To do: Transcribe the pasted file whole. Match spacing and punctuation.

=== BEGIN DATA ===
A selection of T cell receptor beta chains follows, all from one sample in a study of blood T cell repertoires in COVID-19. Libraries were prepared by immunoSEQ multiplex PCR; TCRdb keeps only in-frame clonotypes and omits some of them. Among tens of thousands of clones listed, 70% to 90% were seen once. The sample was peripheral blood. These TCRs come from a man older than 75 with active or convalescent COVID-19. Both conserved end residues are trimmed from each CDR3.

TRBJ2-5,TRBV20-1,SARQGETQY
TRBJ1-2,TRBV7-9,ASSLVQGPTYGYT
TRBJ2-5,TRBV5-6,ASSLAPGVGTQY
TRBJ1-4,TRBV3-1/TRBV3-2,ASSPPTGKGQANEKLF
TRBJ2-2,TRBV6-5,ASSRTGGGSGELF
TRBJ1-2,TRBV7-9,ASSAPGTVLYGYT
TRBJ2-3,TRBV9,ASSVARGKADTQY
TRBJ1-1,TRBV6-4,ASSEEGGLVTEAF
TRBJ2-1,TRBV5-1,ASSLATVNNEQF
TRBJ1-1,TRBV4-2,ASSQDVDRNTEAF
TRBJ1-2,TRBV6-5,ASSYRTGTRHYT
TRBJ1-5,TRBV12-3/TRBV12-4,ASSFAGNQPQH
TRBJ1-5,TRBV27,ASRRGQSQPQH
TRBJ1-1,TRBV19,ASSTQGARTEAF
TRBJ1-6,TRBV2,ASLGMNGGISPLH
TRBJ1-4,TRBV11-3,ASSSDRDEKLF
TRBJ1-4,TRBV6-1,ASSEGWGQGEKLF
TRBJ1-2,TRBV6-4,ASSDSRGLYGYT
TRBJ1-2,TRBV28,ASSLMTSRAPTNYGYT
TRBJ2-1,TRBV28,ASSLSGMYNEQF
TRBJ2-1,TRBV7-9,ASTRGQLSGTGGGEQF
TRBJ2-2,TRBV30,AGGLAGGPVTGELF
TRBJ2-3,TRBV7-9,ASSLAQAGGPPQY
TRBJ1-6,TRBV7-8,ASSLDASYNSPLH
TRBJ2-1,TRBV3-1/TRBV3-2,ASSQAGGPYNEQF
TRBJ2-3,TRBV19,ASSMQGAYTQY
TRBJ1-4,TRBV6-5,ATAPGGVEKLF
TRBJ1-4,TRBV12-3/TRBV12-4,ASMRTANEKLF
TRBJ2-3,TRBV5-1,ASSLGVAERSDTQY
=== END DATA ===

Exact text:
A selection of T cell receptor beta chains follows, all from one sample in a study of blood T cell repertoires in COVID-19. Libraries were prepared by immunoSEQ multiplex PCR; TCRdb keeps only in-frame clonotypes and omits some of them. Among tens of thousands of clones listed, 70% to 90% were seen once. The sample was peripheral blood. These TCRs come from a man older than 75 with active or convalescent COVID-19. Both conserved end residues are trimmed from each CDR3.

TRBJ2-5,TRBV20-1,SARQGETQY
TRBJ1-2,TRBV7-9,ASSLVQGPTYGYT
TRBJ2-5,TRBV5-6,ASSLAPGVGTQY
TRBJ1-4,TRBV3-1/TRBV3-2,ASSPPTGKGQANEKLF
TRBJ2-2,TRBV6-5,ASSRTGGGSGELF
TRBJ1-2,TRBV7-9,ASSAPGTVLYGYT
TRBJ2-3,TRBV9,ASSVARGKADTQY
TRBJ1-1,TRBV6-4,ASSEEGGLVTEAF
TRBJ2-1,TRBV5-1,ASSLATVNNEQF
TRBJ1-1,TRBV4-2,ASSQDVDRNTEAF
TRBJ1-2,TRBV6-5,ASSYRTGTRHYT
TRBJ1-5,TRBV12-3/TRBV12-4,ASSFAGNQPQH
TRBJ1-5,TRBV27,ASRRGQSQPQH
TRBJ1-1,TRBV19,ASSTQGARTEAF
TRBJ1-6,TRBV2,ASLGMNGGISPLH
TRBJ1-4,TRBV11-3,ASSSDRDEKLF
TRBJ1-4,TRBV6-1,ASSEGWGQGEKLF
TRBJ1-2,TRBV6-4,ASSDSRGLYGYT
TRBJ1-2,TRBV28,ASSLMTSRAPTNYGYT
TRBJ2-1,TRBV28,ASSLSGMYNEQF
TRBJ2-1,TRBV7-9,ASTRGQLSGTGGGEQF
TRBJ2-2,TRBV30,AGGLAGGPVTGELF
TRBJ2-3,TRBV7-9,ASSLAQAGGPPQY
TRBJ1-6,TRBV7-8,ASSLDASYNSPLH
TRBJ2-1,TRBV3-1/TRBV3-2,ASSQAGGPYNEQF
TRBJ2-3,TRBV19,ASSMQGAYTQY
TRBJ1-4,TRBV6-5,ATAPGGVEKLF
TRBJ1-4,TRBV12-3/TRBV12-4,ASMRTANEKLF
TRBJ2-3,TRBV5-1,ASSLGVAERSDTQY